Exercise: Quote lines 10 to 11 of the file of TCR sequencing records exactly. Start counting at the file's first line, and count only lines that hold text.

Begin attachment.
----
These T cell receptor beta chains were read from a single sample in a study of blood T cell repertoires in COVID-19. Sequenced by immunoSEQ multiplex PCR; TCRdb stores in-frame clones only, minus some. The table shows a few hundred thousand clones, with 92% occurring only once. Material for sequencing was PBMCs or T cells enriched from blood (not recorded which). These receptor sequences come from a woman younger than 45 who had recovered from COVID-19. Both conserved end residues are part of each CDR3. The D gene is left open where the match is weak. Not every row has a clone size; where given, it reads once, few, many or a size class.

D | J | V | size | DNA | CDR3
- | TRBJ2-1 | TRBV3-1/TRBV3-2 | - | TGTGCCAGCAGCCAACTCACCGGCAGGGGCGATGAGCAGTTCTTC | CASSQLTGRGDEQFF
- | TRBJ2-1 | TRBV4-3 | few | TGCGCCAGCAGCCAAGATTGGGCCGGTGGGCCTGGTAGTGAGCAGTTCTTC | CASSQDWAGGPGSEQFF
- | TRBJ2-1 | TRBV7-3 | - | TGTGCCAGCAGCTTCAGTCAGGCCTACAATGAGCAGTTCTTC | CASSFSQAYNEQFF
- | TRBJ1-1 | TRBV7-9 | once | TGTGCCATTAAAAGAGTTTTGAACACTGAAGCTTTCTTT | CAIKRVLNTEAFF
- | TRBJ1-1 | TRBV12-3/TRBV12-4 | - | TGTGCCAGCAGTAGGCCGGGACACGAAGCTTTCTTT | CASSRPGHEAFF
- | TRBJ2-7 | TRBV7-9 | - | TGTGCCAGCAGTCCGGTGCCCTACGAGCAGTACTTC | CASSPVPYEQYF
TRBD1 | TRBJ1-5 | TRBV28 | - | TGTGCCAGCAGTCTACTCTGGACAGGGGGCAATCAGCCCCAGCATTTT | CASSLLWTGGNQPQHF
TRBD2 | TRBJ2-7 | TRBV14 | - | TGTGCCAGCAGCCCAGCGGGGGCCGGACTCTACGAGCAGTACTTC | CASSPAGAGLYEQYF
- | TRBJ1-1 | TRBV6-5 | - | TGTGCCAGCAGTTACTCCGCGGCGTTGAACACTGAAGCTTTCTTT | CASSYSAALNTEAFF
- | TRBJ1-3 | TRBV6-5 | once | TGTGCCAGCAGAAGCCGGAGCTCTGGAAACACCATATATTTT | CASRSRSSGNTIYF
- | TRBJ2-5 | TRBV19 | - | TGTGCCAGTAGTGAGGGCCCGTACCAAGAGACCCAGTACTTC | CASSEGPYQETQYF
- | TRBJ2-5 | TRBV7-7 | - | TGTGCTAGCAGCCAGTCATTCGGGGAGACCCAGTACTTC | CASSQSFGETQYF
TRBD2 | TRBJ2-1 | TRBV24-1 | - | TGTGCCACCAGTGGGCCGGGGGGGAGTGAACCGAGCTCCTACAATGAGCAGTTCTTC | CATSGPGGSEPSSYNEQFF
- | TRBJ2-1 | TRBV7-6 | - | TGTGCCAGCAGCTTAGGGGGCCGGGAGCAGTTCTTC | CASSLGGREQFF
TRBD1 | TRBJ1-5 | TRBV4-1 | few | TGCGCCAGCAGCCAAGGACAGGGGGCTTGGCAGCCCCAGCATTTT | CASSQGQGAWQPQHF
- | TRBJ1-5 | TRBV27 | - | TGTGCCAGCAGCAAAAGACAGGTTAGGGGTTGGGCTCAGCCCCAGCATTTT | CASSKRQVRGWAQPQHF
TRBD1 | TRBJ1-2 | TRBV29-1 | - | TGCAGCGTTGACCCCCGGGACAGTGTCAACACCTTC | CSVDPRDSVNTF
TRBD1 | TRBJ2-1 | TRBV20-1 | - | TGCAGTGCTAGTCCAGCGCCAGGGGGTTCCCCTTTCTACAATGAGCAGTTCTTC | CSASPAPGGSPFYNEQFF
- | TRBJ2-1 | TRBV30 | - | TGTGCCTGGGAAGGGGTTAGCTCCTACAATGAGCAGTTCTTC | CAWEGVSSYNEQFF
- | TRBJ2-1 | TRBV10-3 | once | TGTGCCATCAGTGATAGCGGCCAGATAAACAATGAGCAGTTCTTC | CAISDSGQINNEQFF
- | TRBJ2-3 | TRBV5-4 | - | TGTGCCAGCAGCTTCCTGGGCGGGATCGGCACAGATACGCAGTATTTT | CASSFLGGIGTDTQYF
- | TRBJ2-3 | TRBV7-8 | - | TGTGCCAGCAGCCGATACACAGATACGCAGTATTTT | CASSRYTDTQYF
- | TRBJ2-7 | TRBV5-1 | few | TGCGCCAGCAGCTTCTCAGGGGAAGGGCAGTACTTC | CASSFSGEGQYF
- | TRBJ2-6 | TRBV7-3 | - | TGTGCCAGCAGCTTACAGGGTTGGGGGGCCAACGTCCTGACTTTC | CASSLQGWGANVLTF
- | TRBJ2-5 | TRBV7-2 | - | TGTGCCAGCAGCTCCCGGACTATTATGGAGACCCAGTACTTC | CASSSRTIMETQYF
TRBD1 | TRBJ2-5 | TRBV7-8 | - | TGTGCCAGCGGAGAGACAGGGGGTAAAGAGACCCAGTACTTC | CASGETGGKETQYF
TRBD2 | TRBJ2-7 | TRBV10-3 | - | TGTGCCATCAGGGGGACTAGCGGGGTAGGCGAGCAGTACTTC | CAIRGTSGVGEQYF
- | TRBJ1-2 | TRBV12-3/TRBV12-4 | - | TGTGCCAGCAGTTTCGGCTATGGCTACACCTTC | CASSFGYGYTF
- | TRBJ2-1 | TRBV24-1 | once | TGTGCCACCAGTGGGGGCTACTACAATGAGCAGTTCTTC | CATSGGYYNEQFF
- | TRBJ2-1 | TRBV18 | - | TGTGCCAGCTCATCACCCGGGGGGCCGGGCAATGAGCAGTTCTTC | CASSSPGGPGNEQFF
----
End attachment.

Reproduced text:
TRBD2 | TRBJ2-7 | TRBV14 | - | TGTGCCAGCAGCCCAGCGGGGGCCGGACTCTACGAGCAGTACTTC | CASSPAGAGLYEQYF
- | TRBJ1-1 | TRBV6-5 | - | TGTGCCAGCAGTTACTCCGCGGCGTTGAACACTGAAGCTTTCTTT | CASSYSAALNTEAFF